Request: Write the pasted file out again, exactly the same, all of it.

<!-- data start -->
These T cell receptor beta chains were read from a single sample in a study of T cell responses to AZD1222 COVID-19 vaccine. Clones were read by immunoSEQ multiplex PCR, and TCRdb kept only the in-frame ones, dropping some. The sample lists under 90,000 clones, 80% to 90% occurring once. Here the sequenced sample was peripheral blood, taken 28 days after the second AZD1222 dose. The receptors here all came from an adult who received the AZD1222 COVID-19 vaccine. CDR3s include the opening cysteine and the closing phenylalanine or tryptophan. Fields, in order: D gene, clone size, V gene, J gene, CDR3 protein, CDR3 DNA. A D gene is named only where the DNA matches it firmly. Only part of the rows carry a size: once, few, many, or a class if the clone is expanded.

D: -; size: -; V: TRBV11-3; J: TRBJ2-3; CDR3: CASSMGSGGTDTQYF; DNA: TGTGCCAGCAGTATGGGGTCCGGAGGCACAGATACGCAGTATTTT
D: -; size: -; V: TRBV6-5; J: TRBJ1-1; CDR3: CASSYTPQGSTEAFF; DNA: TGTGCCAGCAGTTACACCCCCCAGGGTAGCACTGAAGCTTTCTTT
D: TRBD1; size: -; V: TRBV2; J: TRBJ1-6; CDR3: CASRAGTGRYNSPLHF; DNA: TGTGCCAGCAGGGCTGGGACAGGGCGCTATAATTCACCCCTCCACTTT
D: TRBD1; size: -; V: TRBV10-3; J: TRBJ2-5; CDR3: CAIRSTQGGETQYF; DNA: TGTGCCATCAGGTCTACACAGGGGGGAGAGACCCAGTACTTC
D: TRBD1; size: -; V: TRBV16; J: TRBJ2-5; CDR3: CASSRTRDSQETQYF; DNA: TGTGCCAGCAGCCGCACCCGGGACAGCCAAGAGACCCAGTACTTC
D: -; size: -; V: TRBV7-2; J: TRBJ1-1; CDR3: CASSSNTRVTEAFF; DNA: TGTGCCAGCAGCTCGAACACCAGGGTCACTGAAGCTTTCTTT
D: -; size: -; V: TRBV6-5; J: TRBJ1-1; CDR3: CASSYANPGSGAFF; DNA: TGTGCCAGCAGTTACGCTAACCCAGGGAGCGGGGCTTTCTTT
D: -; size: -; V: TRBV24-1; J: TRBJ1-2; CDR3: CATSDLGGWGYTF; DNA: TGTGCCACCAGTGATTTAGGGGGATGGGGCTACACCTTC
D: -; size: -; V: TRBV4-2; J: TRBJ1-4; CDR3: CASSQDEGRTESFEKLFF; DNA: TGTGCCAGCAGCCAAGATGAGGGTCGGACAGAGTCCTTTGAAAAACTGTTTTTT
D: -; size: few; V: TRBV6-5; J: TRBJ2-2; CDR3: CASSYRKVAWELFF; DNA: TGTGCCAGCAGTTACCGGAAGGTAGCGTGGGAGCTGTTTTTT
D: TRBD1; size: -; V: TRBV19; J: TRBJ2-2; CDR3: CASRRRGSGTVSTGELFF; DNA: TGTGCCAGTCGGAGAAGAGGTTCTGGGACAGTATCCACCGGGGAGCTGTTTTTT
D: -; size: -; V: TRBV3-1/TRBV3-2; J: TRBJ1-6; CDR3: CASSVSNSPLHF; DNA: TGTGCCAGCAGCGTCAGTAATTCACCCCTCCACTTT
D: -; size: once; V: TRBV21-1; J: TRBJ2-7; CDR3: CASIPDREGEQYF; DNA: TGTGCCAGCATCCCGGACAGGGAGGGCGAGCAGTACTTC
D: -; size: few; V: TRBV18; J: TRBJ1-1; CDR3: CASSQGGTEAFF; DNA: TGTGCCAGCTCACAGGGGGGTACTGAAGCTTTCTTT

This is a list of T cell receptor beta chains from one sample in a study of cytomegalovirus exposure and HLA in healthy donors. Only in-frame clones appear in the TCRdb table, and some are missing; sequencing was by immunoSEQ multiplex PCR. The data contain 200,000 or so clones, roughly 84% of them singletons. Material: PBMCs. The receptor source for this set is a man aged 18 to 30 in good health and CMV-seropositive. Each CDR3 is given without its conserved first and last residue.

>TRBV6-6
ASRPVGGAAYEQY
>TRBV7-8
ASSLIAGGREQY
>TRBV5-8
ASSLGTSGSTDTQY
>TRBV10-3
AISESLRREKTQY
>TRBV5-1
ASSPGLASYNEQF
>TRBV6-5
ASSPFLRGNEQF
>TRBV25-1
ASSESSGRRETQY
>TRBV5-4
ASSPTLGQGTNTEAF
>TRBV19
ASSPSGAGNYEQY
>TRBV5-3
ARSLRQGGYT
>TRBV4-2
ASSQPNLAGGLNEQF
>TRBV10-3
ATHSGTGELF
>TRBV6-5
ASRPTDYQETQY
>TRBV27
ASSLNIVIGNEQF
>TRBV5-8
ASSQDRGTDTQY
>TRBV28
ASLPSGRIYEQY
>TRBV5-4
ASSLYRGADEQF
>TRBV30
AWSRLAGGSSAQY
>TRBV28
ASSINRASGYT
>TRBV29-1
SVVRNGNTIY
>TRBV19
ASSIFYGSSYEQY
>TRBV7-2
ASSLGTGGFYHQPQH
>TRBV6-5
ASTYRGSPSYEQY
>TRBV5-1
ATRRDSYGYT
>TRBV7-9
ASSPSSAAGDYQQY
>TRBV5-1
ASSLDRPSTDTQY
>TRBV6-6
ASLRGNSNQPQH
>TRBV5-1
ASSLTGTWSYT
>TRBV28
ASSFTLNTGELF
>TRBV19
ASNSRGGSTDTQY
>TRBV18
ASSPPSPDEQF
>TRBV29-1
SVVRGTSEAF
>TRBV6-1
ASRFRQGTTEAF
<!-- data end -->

These T cell receptor beta chains were read from a single sample in a study of T cell responses to AZD1222 COVID-19 vaccine. Clones were read by immunoSEQ multiplex PCR, and TCRdb kept only the in-frame ones, dropping some. The sample lists under 90,000 clones, 80% to 90% occurring once. Here the sequenced sample was peripheral blood, taken 28 days after the second AZD1222 dose. The receptors here all came from an adult who received the AZD1222 COVID-19 vaccine. CDR3s include the opening cysteine and the closing phenylalanine or tryptophan. Fields, in order: D gene, clone size, V gene, J gene, CDR3 protein, CDR3 DNA. A D gene is named only where the DNA matches it firmly. Only part of the rows carry a size: once, few, many, or a class if the clone is expanded.

D: -; size: -; V: TRBV11-3; J: TRBJ2-3; CDR3: CASSMGSGGTDTQYF; DNA: TGTGCCAGCAGTATGGGGTCCGGAGGCACAGATACGCAGTATTTT
D: -; size: -; V: TRBV6-5; J: TRBJ1-1; CDR3: CASSYTPQGSTEAFF; DNA: TGTGCCAGCAGTTACACCCCCCAGGGTAGCACTGAAGCTTTCTTT
D: TRBD1; size: -; V: TRBV2; J: TRBJ1-6; CDR3: CASRAGTGRYNSPLHF; DNA: TGTGCCAGCAGGGCTGGGACAGGGCGCTATAATTCACCCCTCCACTTT
D: TRBD1; size: -; V: TRBV10-3; J: TRBJ2-5; CDR3: CAIRSTQGGETQYF; DNA: TGTGCCATCAGGTCTACACAGGGGGGAGAGACCCAGTACTTC
D: TRBD1; size: -; V: TRBV16; J: TRBJ2-5; CDR3: CASSRTRDSQETQYF; DNA: TGTGCCAGCAGCCGCACCCGGGACAGCCAAGAGACCCAGTACTTC
D: -; size: -; V: TRBV7-2; J: TRBJ1-1; CDR3: CASSSNTRVTEAFF; DNA: TGTGCCAGCAGCTCGAACACCAGGGTCACTGAAGCTTTCTTT
D: -; size: -; V: TRBV6-5; J: TRBJ1-1; CDR3: CASSYANPGSGAFF; DNA: TGTGCCAGCAGTTACGCTAACCCAGGGAGCGGGGCTTTCTTT
D: -; size: -; V: TRBV24-1; J: TRBJ1-2; CDR3: CATSDLGGWGYTF; DNA: TGTGCCACCAGTGATTTAGGGGGATGGGGCTACACCTTC
D: -; size: -; V: TRBV4-2; J: TRBJ1-4; CDR3: CASSQDEGRTESFEKLFF; DNA: TGTGCCAGCAGCCAAGATGAGGGTCGGACAGAGTCCTTTGAAAAACTGTTTTTT
D: -; size: few; V: TRBV6-5; J: TRBJ2-2; CDR3: CASSYRKVAWELFF; DNA: TGTGCCAGCAGTTACCGGAAGGTAGCGTGGGAGCTGTTTTTT
D: TRBD1; size: -; V: TRBV19; J: TRBJ2-2; CDR3: CASRRRGSGTVSTGELFF; DNA: TGTGCCAGTCGGAGAAGAGGTTCTGGGACAGTATCCACCGGGGAGCTGTTTTTT
D: -; size: -; V: TRBV3-1/TRBV3-2; J: TRBJ1-6; CDR3: CASSVSNSPLHF; DNA: TGTGCCAGCAGCGTCAGTAATTCACCCCTCCACTTT
D: -; size: once; V: TRBV21-1; J: TRBJ2-7; CDR3: CASIPDREGEQYF; DNA: TGTGCCAGCATCCCGGACAGGGAGGGCGAGCAGTACTTC
D: -; size: few; V: TRBV18; J: TRBJ1-1; CDR3: CASSQGGTEAFF; DNA: TGTGCCAGCTCACAGGGGGGTACTGAAGCTTTCTTT

This is a list of T cell receptor beta chains from one sample in a study of cytomegalovirus exposure and HLA in healthy donors. Only in-frame clones appear in the TCRdb table, and some are missing; sequencing was by immunoSEQ multiplex PCR. The data contain 200,000 or so clones, roughly 84% of them singletons. Material: PBMCs. The receptor source for this set is a man aged 18 to 30 in good health and CMV-seropositive. Each CDR3 is given without its conserved first and last residue.

>TRBV6-6
ASRPVGGAAYEQY
>TRBV7-8
ASSLIAGGREQY
>TRBV5-8
ASSLGTSGSTDTQY
>TRBV10-3
AISESLRREKTQY
>TRBV5-1
ASSPGLASYNEQF
>TRBV6-5
ASSPFLRGNEQF
>TRBV25-1
ASSESSGRRETQY
>TRBV5-4
ASSPTLGQGTNTEAF
>TRBV19
ASSPSGAGNYEQY
>TRBV5-3
ARSLRQGGYT
>TRBV4-2
ASSQPNLAGGLNEQF
>TRBV10-3
ATHSGTGELF
>TRBV6-5
ASRPTDYQETQY
>TRBV27
ASSLNIVIGNEQF
>TRBV5-8
ASSQDRGTDTQY
>TRBV28
ASLPSGRIYEQY
>TRBV5-4
ASSLYRGADEQF
>TRBV30
AWSRLAGGSSAQY
>TRBV28
ASSINRASGYT
>TRBV29-1
SVVRNGNTIY
>TRBV19
ASSIFYGSSYEQY
>TRBV7-2
ASSLGTGGFYHQPQH
>TRBV6-5
ASTYRGSPSYEQY
>TRBV5-1
ATRRDSYGYT
>TRBV7-9
ASSPSSAAGDYQQY
>TRBV5-1
ASSLDRPSTDTQY
>TRBV6-6
ASLRGNSNQPQH
>TRBV5-1
ASSLTGTWSYT
>TRBV28
ASSFTLNTGELF
>TRBV19
ASNSRGGSTDTQY
>TRBV18
ASSPPSPDEQF
>TRBV29-1
SVVRGTSEAF
>TRBV6-1
ASRFRQGTTEAF